I’m writing this on the easyJet flight back from Marrakech, where I have just spent a long weekend as a house guest of Rachel Johnson. She had managed to secure a marvellous villa by the name of Ezzahra, about a 20-minute drive from the airport, complete with a pool, spa and paddle tennis court. There were 12 of us in all, five couples and two men travelling solo — Harry Mount, the editor of the Oldie, and Mark Palmer, the travel editor of the Daily Mail. Harry, Mark and I quickly discovered we were the only Leavers in a nest of die-hard Remainers.
Now, it will not come as news to Spectator readers that the result of last year’s referendum has left some pro-Europeans feeling a teensy-weensy bit annoyed. A case in point is Rachel’s husband, Ivo Dawnay, who asks every Leaver he bumps into if they’ve ever woken up at 4 a.m. and thought: ‘Oh my God! What have I done?’ Ivo is probably the most zealous Remainer I know, but Rachel is not far behind and they had a host of reinforcements in the house party — formidable overachievers like Emma Tucker, deputy editor of the Times.
I know from experience that no good comes of discussing Brexit at social gatherings of this kind, so suggested to Rachel beforehand that she declare a moratorium on the topic. She circulated an email to all the houseguests last week, quoting me as saying I was bored with talking about it, then accidentally on purpose copied me in to one of the replies: ‘Tell him we’re not bored and are DYING to hear his justification for the stupidest act of self-harm EVER!’ (To read more, click here.)
Last Saturday, the high-street chain Paperchase ran a promotion in the Daily Mail offering two free rolls of wrapping paper. Nothing objectionable about that, you might think, even if the design was migraine-inducingly awful. I have lost count of the number of times I have been dragged into this ghastly emporium by my daughter on a weekend in pursuit of some overpriced piece of tat. Not recommended if you are nursing a hangover.
Later that day, the left-wing lobby group Stop Funding Hate launched a fusillade against Paperchase on Twitter for having the temerity to advertise in Britain’s second-best-selling daily newspaper. ‘Is a Daily Mail promotion what customers want to see from @FromPaperchase?’ it asked. The answer was presumably ‘no’ because Stop Funding Hate’s reason for existence is to bully large retailers into withdrawing their ads from right-of-centre tabloid newspapers in the hope of destroying our free press. (To read more, click here.)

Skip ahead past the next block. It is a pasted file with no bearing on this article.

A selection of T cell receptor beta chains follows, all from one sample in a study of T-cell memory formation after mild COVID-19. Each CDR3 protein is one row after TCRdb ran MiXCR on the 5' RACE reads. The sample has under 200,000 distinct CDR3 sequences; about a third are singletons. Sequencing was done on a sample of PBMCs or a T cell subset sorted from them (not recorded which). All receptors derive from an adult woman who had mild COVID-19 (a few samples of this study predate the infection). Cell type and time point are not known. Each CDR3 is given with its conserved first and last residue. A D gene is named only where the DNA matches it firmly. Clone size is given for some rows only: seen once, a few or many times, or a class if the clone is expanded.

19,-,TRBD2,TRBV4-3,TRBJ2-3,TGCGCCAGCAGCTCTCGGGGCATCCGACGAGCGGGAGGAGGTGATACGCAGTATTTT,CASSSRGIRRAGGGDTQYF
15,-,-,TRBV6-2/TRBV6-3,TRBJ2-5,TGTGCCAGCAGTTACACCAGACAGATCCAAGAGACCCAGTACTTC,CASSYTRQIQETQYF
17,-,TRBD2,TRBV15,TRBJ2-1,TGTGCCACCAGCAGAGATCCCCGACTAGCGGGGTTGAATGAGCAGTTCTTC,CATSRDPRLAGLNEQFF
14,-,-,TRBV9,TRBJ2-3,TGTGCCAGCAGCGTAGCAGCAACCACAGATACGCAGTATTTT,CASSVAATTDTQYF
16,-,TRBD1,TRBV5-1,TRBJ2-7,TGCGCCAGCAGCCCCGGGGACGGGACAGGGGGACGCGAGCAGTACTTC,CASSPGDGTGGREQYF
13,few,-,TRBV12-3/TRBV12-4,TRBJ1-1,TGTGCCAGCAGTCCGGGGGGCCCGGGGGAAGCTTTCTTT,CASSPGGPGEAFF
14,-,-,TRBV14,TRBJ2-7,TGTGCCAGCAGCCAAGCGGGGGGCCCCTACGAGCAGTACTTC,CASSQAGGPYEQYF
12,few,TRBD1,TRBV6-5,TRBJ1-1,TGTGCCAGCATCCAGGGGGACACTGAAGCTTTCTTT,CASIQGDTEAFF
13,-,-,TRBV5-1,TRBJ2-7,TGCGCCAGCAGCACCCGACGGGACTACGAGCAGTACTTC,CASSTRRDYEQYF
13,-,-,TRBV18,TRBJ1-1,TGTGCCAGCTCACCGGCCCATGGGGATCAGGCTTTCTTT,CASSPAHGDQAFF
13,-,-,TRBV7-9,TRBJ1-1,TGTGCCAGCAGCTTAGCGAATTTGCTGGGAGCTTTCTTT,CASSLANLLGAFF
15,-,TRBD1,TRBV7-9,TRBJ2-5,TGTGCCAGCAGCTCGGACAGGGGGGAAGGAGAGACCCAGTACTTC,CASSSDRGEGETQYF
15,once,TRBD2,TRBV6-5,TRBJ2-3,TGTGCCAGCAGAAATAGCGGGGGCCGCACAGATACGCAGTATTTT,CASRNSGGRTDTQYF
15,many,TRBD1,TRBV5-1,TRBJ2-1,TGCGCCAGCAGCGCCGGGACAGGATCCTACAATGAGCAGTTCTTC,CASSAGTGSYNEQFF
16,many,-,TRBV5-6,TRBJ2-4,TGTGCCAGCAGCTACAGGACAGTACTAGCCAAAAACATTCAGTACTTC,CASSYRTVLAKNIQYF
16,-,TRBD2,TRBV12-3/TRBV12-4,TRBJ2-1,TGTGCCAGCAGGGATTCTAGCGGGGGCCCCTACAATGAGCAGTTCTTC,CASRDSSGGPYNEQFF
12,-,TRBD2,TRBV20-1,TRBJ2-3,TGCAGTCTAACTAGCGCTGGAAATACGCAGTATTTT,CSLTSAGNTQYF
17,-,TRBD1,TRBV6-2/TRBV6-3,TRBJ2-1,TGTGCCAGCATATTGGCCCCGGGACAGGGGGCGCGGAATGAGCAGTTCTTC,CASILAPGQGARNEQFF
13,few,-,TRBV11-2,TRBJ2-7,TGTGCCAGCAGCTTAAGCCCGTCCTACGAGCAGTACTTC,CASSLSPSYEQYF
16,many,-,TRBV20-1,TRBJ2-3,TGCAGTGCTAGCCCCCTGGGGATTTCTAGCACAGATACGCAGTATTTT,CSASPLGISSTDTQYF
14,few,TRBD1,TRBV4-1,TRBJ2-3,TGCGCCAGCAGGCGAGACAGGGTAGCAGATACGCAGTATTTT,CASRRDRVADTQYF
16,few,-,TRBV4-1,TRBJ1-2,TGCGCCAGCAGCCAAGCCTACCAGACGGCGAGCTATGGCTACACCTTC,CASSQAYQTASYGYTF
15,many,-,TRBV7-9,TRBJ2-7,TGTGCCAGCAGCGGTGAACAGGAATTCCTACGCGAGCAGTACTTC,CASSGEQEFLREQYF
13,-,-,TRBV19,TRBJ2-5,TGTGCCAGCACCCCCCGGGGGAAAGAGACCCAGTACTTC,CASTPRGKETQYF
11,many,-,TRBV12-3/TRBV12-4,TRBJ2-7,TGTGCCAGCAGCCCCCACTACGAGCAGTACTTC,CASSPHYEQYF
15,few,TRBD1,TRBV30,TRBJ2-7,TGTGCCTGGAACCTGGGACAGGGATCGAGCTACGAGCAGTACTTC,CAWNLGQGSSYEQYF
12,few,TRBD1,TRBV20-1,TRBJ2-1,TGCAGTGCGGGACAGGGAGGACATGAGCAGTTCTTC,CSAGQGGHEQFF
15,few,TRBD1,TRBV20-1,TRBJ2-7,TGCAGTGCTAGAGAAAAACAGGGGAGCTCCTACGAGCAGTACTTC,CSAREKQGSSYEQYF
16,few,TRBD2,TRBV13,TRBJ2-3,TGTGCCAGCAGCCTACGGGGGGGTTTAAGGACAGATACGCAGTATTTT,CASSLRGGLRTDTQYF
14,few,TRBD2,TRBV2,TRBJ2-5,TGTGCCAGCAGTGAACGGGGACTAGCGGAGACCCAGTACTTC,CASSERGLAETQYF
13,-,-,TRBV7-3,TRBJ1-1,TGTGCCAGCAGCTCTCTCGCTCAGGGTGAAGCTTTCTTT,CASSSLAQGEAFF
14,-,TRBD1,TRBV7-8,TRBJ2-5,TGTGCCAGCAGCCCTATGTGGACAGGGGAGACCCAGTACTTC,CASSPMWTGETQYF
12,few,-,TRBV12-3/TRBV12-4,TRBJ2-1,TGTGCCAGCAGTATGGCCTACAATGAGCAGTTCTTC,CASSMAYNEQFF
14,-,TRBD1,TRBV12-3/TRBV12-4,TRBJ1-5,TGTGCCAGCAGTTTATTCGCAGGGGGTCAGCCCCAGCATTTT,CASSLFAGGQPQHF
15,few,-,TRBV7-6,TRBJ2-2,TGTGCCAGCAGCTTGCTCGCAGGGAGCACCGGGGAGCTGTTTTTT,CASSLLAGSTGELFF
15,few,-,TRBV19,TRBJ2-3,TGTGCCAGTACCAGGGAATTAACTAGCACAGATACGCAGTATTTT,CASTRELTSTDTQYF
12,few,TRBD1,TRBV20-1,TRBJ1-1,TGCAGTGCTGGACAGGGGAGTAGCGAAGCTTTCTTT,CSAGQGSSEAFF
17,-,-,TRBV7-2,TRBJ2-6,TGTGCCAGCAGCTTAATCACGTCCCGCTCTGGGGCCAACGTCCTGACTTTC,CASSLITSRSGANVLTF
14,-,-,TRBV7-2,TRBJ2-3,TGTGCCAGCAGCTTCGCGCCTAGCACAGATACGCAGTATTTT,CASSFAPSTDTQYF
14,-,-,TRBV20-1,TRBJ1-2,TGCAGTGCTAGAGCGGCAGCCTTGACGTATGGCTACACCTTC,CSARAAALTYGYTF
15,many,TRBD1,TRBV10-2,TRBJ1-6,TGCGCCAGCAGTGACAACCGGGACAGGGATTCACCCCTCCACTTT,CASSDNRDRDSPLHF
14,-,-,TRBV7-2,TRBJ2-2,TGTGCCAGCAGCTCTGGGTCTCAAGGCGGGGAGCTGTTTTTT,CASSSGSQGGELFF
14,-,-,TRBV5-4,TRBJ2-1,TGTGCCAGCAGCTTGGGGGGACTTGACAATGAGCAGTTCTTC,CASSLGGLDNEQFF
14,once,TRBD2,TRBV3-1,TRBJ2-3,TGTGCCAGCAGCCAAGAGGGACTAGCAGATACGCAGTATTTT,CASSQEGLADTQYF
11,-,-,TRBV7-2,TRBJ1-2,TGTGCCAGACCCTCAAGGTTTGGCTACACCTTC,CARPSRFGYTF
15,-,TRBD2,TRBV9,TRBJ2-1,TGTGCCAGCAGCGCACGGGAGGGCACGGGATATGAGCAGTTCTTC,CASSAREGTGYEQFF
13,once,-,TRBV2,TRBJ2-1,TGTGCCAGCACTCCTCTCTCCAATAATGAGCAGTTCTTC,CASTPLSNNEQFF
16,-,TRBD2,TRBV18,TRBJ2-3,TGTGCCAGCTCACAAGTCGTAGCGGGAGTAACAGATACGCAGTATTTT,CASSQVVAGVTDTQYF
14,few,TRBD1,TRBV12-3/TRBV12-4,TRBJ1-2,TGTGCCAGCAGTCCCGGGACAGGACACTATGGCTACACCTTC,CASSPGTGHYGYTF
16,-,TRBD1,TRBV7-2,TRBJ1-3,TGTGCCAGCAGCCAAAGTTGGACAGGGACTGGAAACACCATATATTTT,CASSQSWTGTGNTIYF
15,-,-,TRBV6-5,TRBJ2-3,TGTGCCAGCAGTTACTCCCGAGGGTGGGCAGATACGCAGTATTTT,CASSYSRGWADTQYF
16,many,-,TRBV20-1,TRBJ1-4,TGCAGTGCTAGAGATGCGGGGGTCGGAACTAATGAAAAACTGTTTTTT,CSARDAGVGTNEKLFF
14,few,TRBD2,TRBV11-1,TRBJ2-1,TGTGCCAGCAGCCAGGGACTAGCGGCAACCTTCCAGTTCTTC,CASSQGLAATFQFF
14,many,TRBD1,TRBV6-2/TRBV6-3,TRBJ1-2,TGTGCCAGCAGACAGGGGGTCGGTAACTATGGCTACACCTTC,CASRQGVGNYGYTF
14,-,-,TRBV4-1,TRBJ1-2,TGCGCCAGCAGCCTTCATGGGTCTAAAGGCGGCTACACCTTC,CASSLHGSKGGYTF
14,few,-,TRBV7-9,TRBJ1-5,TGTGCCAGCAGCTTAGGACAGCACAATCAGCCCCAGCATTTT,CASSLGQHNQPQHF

I enjoyed Jon Andrew’s blog post about his report for the Education Policy Institute (EPI) on free schools – and agree with his recommendation that more of them are needed in areas of entrenched underperformance. But I thought the spin on the report was slightly misleading.
The headline claims free schools "aren’t attracting a significant number of disadvantaged pupils" and Jon says there is a risk they will "encourage an increase in social segregation in our schools".
But this claim rests on just one of the findings in the report, namely, that the percentage of children on free school meals at those primary free schools set up in England’s most disadvantaged areas – defined as the bottom fifth – is lower than the percentage of children on free school meals in those areas.
What about some of the other findings? (To read more, click here.)
Crikey Moses! Stanley Johnson has been cast as the token pensioner in the new series of I’m A Celebrity…Get Me Out of Here! At 77, he will be 27 years older than the next oldest person in the jungle-based reality show, 50-year-old ex-footballer Dennis Wise. He cheerfully admits he has never watched the programme before, which comes as no surprise. If he had known what he was letting himself in for, would he have signed up?
I don’t just mean the routine indignities, such as chewing on turkey testicles or washing down a plate of live cockroaches with a beaker of blended emu liver. Or the discomfort of enduring a three-week camping holiday in an inhospitable environment with few mod cons and not enough food. I don’t even mean having to disrobe and bathe in front of a bevy of beautiful girls strutting around in their bikinis.
No, I’m thinking of the mental challenges, like the complete absence of intelligent conversation. (To read more, click here.)
Stories about members of the establishment using offshore tax shelters — ooh er missus! — come along about once a year, thanks to the efforts of the liberal media. Cue a chorus of disapproval from Jeremy Corbyn, Vince Cable, Margaret Hodge and other left-wing panjandrums who demand that the government ‘seize’ Britain’s overseas territories and ‘clamp down’ on tax loopholes. Then, as night follows day, it emerges on the Guido Fawkes website that a large number of these sanctimonious prigs are themselves direct beneficiaries of offshore tax arrangements — and the kerfuffle over the Paradise Papers is no different, as I will shortly make clear. It’s like an annual festival of hypocrisy.
The Guardian has been leading the charge this week, as it always does, conveniently ignoring the fact that the Scott Trust, which owns the paper, was originally set up by the Scott family to avoid paying death duties, as well as the fact that the Guardian Media Group took advantage of a murky web of tax shelters in the Caymans to avoid paying a penny on the £300 million it earned from the sale of Auto Trader in 2008. It is nothing short of miraculous that the Guardian’s reporters, when sifting through the latest cache of leaked documents, did not stumble across their own paper’s name alongside Lewis Hamilton’s and the cast of Mrs Brown’s Boys. Luckily, they did not, which allowed the paper’s head of investigations to thunder away about ‘offensive’ and ‘unfair’ tax avoidance in a tub-thumping editorial last Monday. (To read more, click here.)